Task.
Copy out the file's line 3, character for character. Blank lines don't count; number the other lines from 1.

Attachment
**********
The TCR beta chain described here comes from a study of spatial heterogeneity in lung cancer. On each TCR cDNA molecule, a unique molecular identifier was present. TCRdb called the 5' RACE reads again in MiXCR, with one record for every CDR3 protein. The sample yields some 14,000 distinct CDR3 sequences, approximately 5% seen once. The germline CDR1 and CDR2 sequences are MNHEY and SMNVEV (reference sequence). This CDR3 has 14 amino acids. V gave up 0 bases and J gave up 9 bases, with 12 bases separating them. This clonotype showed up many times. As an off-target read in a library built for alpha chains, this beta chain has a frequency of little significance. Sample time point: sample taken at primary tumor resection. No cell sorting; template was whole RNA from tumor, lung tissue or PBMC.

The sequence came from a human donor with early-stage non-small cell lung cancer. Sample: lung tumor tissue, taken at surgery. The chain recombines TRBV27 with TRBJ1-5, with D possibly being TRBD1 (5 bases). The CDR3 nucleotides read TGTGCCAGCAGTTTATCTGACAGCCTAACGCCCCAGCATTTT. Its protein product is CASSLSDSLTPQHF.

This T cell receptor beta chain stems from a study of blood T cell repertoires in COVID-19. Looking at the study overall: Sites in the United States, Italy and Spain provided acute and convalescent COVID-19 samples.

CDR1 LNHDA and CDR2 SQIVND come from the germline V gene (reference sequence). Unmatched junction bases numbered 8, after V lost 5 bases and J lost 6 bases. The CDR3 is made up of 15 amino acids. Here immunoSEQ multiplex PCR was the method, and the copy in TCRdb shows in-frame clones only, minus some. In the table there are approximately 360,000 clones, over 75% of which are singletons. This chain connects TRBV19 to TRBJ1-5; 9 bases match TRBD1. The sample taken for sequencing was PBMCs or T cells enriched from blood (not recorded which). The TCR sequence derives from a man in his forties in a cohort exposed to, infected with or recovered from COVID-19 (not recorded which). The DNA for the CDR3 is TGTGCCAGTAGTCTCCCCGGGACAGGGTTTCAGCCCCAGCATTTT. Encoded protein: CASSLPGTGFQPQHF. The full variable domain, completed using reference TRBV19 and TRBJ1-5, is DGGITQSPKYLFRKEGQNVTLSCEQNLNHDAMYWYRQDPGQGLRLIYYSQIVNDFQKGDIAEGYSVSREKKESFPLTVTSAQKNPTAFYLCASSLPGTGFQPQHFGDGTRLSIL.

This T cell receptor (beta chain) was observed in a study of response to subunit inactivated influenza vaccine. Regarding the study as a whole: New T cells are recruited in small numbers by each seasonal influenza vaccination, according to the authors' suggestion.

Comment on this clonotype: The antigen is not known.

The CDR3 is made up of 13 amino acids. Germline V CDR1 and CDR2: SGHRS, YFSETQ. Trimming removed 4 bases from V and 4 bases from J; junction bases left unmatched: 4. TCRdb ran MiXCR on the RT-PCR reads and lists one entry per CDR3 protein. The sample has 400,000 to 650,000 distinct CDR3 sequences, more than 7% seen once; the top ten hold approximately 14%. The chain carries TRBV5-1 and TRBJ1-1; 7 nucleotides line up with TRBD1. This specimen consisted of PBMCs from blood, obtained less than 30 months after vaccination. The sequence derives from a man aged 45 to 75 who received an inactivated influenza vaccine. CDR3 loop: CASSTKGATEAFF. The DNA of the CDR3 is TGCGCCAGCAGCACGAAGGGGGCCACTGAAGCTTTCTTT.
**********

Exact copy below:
This T cell receptor beta chain stems from a study of blood T cell repertoires in COVID-19. Looking at the study overall: Sites in the United States, Italy and Spain provided acute and convalescent COVID-19 samples.